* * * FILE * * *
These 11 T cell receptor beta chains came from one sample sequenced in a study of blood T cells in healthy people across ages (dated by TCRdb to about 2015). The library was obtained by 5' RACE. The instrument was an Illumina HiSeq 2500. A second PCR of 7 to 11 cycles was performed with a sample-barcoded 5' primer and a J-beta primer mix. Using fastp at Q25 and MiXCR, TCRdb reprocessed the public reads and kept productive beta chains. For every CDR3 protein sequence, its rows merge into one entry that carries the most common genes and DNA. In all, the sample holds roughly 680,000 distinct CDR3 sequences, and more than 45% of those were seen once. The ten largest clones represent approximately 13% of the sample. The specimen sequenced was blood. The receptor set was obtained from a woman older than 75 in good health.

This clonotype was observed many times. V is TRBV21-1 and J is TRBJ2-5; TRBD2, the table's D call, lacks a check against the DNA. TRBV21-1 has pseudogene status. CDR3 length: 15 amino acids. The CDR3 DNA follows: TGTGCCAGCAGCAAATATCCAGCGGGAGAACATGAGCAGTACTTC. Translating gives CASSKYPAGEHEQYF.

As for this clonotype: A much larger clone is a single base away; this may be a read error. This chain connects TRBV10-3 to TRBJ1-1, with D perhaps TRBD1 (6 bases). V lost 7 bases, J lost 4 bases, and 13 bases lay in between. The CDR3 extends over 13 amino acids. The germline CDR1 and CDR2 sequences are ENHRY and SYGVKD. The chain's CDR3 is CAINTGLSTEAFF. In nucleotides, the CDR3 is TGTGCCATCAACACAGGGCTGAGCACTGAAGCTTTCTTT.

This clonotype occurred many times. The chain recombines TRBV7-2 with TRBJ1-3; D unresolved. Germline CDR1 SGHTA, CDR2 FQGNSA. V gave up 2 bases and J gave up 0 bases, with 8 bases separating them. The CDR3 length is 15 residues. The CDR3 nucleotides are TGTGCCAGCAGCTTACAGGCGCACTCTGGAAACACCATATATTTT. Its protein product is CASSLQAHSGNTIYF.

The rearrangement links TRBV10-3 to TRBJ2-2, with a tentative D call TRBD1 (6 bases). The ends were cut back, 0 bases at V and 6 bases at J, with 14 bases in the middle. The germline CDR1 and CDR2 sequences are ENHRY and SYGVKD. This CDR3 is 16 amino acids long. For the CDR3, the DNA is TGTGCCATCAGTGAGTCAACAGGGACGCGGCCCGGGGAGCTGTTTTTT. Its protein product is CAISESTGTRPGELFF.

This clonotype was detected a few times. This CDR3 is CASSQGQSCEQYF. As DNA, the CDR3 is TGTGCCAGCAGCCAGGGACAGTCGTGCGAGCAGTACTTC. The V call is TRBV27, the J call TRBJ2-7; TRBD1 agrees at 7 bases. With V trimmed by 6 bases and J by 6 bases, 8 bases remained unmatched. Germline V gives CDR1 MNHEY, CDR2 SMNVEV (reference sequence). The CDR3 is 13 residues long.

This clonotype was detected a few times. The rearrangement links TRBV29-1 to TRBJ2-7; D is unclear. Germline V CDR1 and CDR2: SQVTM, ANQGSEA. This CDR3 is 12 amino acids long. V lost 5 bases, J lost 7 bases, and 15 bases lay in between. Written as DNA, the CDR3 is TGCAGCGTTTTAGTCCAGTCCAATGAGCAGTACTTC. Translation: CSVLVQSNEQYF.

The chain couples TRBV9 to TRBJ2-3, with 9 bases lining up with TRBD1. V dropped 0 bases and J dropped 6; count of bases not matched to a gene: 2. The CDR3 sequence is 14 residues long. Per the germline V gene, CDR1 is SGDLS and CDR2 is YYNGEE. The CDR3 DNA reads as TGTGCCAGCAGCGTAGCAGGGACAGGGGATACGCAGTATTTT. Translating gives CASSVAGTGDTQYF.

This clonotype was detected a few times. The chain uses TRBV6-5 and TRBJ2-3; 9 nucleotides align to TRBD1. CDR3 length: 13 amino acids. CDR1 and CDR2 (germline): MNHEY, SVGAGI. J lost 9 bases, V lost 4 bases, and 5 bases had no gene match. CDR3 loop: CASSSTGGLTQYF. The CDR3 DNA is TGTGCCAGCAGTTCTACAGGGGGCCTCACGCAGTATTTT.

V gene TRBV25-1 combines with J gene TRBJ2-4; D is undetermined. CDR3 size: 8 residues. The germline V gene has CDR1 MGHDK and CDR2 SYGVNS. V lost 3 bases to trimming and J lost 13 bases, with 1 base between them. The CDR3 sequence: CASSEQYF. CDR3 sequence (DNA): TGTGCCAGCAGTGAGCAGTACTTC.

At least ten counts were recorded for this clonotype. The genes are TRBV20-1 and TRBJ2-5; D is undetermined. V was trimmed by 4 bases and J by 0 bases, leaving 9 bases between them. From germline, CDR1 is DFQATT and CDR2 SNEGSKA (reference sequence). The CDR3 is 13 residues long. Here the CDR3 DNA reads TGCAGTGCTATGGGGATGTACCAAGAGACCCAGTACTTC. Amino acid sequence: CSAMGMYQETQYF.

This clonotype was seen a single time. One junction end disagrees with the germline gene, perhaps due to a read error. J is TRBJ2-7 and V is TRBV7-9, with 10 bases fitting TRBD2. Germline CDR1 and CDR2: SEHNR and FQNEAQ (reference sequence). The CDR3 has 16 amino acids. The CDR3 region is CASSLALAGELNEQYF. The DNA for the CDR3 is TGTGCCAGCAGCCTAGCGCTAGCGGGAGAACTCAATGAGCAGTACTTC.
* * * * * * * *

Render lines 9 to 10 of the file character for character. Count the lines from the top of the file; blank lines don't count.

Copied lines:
This clonotype was detected a few times. The chain uses TRBV6-5 and TRBJ2-3; 9 nucleotides align to TRBD1. CDR3 length: 13 amino acids. CDR1 and CDR2 (germline): MNHEY, SVGAGI. J lost 9 bases, V lost 4 bases, and 5 bases had no gene match. CDR3 loop: CASSSTGGLTQYF. The CDR3 DNA is TGTGCCAGCAGTTCTACAGGGGGCCTCACGCAGTATTTT.

V gene TRBV25-1 combines with J gene TRBJ2-4; D is undetermined. CDR3 size: 8 residues. The germline V gene has CDR1 MGHDK and CDR2 SYGVNS. V lost 3 bases to trimming and J lost 13 bases, with 1 base between them. The CDR3 sequence: CASSEQYF. CDR3 sequence (DNA): TGTGCCAGCAGTGAGCAGTACTTC.